Fact Check: Does Philadelphia Have a 'Rotten History on Election Integrity' as Trump Claims?

President Donald Trump repeatedly has alleged, without providing evidence, that there is widespread fraud happening in Philadelphia—a Democratic stronghold that has helped put former Vice President Joe Biden ahead in the presidential race in the battleground state.

The Claim

On Friday afternoon, the president tweeted a quote attributed to Fox News anchor Stuart Varney asserting that Philadelphia "has got a rotten history on election integrity."

“Philadelpiha has got a rotten history on election integrity.” @Varneyco @FoxBusiness

— Donald J. Trump (@realDonaldTrump) November 6, 2020

The Facts

Election fraud is not unheard of in the city, but experts said the president's statement isn't entirely accurate—especially in today's political environment.

"There certainly was fraud back in the times in urban political machines—from Chicago and Boston and Philadelphia—but that really changed significantly due to reforms implemented post-1950 into where we are today," Jeffrey Carroll, an assistant professor of political science at Chestnut Hill College in Philadelphia, told Newsweek.

One of the city's largest cases of fraud was in 1993, when a federal judge had to overturn the results of a state senate election after it was concluded that Democrats had forged hundreds of absentee ballots.

Robin Kolodny, chair of the political science department at Temple University in Philadelphia, said officials in the area amended nearly everything about the voting process after the 1993 race.

"Everything's changed," she told Newsweek. "The people have changed, the laws have changed, the equipment has changed and the practices have changed."

Philadelphia has experienced a handful of other election integrity issues in recent years, but none on the presidential level.

In March, a former elections judge in Philadelphia admitted to accepting bribes to tamper with the results of primary elections over multiple years. The judge, Domenick Demuro, was convicted for his "role in accepting bribes to cast fraudulent ballots and certifying false voting results" during the 2014, 2015 and 2016 primary elections in Philadelphia.

In 2017, the city had a case of fraud during a special election for a statehouse seat. Pennsylvania Attorney General Josh Shapiro charged polling-place workers in one location with intimidating voters, casting fake ballots and falsely certifying results.

"While there is no evidence the outcome of the election was impacted by the actions of these individuals, we must protect the sanctity of Pennsylvania elections at all costs," Shapiro said at the time.

Carroll, the political scientist, said he believed the two instances to be "outliers" as "the election apparatus in Philadelphia is one that has been improved and is highly professionalized."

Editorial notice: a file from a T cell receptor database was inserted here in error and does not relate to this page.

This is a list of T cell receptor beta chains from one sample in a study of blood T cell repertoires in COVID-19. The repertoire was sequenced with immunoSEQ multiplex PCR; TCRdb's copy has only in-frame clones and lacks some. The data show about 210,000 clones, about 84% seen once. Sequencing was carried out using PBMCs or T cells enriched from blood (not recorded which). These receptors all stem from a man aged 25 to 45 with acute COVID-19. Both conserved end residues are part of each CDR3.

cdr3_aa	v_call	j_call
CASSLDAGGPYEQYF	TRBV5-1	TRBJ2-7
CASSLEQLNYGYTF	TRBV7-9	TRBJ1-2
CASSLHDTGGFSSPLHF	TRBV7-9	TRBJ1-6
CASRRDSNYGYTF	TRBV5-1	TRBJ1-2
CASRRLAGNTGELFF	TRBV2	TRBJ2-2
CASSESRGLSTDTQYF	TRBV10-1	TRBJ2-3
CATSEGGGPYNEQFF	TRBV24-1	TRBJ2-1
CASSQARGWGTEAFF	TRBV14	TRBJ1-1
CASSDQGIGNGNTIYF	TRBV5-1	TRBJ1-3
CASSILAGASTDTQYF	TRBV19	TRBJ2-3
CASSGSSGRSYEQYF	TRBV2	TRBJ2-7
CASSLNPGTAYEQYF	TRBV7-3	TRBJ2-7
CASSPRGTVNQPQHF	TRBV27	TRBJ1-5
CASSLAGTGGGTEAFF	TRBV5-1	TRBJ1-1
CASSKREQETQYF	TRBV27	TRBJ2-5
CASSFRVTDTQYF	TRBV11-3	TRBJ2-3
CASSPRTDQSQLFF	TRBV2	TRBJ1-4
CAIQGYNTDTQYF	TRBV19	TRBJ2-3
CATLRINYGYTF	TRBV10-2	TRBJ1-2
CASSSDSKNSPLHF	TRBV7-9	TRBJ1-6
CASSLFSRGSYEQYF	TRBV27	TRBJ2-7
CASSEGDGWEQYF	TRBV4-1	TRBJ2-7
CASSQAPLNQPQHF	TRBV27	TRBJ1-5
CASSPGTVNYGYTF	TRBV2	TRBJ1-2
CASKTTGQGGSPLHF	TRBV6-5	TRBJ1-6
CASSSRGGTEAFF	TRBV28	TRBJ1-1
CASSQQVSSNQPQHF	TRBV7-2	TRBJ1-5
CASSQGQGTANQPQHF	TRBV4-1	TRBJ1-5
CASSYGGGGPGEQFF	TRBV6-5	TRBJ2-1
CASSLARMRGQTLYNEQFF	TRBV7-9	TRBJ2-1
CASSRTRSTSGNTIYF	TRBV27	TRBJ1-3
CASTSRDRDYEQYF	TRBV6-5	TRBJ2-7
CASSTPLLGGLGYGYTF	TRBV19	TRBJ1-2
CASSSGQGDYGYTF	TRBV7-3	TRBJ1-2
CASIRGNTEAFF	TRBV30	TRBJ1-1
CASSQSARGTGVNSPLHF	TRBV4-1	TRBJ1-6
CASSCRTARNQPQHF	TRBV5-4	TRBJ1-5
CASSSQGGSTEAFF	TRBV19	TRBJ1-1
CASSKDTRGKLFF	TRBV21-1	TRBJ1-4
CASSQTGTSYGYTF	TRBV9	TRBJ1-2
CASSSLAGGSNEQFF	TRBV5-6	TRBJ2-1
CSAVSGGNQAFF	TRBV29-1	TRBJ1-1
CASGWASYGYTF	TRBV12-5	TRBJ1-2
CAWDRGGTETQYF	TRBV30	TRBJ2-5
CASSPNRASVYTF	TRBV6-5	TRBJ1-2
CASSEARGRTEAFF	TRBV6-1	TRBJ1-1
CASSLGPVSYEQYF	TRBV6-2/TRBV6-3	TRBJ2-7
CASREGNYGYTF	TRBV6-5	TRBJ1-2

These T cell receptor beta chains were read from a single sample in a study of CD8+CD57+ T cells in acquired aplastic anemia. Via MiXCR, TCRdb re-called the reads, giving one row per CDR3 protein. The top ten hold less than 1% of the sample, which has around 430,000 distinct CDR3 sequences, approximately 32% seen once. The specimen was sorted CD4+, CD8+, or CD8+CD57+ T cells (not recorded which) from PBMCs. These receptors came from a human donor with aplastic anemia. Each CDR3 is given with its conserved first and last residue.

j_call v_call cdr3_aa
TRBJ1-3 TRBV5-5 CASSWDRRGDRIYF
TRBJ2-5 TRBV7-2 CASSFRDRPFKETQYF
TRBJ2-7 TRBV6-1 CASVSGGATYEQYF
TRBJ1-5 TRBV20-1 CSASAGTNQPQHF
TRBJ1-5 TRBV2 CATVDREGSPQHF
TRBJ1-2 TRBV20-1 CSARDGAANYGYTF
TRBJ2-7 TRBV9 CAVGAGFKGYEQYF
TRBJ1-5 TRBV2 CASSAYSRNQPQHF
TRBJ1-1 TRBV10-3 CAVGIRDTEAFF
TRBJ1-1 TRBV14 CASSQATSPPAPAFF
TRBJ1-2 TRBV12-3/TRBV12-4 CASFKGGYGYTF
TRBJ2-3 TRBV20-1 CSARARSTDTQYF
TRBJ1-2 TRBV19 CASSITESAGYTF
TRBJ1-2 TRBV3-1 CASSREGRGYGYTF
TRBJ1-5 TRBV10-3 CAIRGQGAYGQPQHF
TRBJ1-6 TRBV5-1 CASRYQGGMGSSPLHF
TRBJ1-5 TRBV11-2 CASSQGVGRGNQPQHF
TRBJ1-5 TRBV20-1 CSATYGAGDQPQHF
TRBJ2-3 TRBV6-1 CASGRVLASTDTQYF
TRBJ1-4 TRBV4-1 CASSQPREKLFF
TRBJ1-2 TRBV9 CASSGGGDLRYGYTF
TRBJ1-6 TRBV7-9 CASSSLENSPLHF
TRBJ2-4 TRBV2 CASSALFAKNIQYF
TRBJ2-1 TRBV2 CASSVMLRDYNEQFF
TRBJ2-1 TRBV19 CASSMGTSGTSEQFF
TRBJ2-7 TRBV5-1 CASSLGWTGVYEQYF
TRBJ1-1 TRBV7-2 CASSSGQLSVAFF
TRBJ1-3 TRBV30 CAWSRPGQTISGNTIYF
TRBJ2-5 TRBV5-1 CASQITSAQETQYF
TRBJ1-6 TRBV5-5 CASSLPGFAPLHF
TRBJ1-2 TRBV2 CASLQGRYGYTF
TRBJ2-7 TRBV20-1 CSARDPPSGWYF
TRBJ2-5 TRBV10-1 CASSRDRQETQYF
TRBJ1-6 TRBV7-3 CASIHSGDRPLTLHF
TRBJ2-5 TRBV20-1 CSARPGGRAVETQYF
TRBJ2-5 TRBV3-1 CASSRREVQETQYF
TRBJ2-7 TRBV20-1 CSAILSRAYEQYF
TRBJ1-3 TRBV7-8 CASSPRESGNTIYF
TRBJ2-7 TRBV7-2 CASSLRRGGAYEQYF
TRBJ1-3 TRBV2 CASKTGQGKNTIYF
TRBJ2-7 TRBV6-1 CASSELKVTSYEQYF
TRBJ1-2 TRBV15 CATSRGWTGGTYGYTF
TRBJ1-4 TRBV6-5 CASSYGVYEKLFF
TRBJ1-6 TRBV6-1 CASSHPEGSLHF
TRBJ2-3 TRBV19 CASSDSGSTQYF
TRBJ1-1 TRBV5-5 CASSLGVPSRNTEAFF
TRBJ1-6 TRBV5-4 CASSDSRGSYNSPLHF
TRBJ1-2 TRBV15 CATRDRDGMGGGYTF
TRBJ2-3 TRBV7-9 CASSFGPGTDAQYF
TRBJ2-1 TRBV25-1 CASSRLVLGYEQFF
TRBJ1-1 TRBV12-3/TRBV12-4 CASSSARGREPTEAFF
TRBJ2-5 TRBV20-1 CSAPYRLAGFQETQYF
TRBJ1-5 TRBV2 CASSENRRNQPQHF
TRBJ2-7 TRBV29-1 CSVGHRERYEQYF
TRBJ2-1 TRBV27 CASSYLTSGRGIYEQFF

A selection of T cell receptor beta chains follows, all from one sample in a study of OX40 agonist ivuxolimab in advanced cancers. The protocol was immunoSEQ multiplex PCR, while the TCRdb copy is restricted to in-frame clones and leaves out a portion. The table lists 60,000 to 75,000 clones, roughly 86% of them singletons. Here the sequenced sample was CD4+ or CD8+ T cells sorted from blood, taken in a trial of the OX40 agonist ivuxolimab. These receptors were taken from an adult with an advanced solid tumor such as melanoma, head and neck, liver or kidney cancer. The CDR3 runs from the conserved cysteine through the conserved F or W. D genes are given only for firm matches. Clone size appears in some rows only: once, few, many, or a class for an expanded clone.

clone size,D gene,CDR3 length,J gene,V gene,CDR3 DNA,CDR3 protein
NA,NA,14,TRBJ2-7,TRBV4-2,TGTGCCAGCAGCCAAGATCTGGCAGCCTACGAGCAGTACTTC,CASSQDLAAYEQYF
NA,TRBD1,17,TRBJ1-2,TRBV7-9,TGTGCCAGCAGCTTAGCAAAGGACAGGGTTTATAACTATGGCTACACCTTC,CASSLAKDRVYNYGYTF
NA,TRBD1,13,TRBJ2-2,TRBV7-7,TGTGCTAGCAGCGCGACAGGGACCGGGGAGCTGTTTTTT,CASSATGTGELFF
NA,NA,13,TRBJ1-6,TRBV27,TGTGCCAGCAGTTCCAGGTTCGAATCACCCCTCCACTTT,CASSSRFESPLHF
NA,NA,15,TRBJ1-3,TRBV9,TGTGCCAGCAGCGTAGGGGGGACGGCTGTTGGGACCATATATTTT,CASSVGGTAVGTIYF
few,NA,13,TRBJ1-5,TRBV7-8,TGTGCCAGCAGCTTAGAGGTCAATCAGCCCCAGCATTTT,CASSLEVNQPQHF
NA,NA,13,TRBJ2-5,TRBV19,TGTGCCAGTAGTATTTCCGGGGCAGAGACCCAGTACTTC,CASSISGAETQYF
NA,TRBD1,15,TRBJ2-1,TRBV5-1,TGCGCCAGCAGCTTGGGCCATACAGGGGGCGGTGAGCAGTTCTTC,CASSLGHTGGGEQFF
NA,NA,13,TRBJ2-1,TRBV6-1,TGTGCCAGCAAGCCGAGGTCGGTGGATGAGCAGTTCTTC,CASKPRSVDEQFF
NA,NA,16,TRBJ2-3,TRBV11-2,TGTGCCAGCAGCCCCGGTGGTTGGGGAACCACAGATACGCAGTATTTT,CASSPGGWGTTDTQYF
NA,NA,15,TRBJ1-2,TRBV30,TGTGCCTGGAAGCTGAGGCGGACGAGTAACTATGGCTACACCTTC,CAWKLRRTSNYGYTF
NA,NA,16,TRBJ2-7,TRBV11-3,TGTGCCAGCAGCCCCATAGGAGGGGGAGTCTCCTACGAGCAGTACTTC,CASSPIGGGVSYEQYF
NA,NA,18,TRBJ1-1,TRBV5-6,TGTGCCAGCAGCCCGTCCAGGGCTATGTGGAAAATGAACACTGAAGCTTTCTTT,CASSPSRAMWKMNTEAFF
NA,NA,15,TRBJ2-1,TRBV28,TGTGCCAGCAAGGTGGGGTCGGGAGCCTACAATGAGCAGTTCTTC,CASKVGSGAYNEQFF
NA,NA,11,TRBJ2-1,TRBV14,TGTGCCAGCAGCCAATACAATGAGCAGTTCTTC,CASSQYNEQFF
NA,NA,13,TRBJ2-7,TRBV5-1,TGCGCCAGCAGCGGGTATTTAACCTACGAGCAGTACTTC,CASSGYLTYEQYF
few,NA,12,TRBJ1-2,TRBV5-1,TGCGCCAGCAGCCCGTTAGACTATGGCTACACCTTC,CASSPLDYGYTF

I don't see any real merit to the president's accusations.
Robin Kolodny, chair of the political science department at Temple University

The president was leading in the state again in 2020 as ballots were counted on November 3. But his lead continually narrowed as mail-in ballots were counted in the days after the election, especially those from Philadelphia. As of Friday evening, Trump trailed Biden in Pennsylvania by roughly 20,000 votes.

"This is definitely more about math than fraud," said Carroll, noting that registered Democrats far outnumber registered Republicans in the city.

Kolodny agreed, adding: "I don't see any real merit to the president's accusations."

This also is not the first time that Trump has made disparaging comments about Philadelphia's election process. While on the campaign trail in 2016, Trump said he had heard "horror shows" about stolen votes in the city.

"I just hear such reports about Philadelphia," Trump said at a rally in Wilkes-Barre, Pennsylvania, just weeks before the 2016 race. "Everybody knows what I'm talking about."

Trump won Pennsylvania by less than 1 percentage point four years ago, though he was soundly defeated by Hillary Clinton in the county of Philadelphia by more than 475,000 votes.

trump supporter philadelphia election fraud
A supporter of President Donald Trump holds signs outside the Pennsylvania Convention Center as ballot-counting continues inside in Philadelphia, Pennsylvania on November 6, 2020. Trump has repeatedly alleged, without evidence, that there is widespread election fraud happening in the key battleground state. Bryan R. Smith/AFP/Getty Images

The Ruling

At least partially true, although none on the presidential level.

So far in the 2020 election, Pennsylvania officials repeatedly have said there is no evidence of fraud in the state. Republican Senator Pat Toomey of Pennsylvania called Trump's allegations "disturbing" and said there was no proof of widespread wrongdoing in his state.

When asked about Pennsylvania's election integrity, Secretary of State Kathy Boockvar said Thursday that there are "very strong" processes in place to "make sure that voter integrity and security are constantly followed by every county in the state."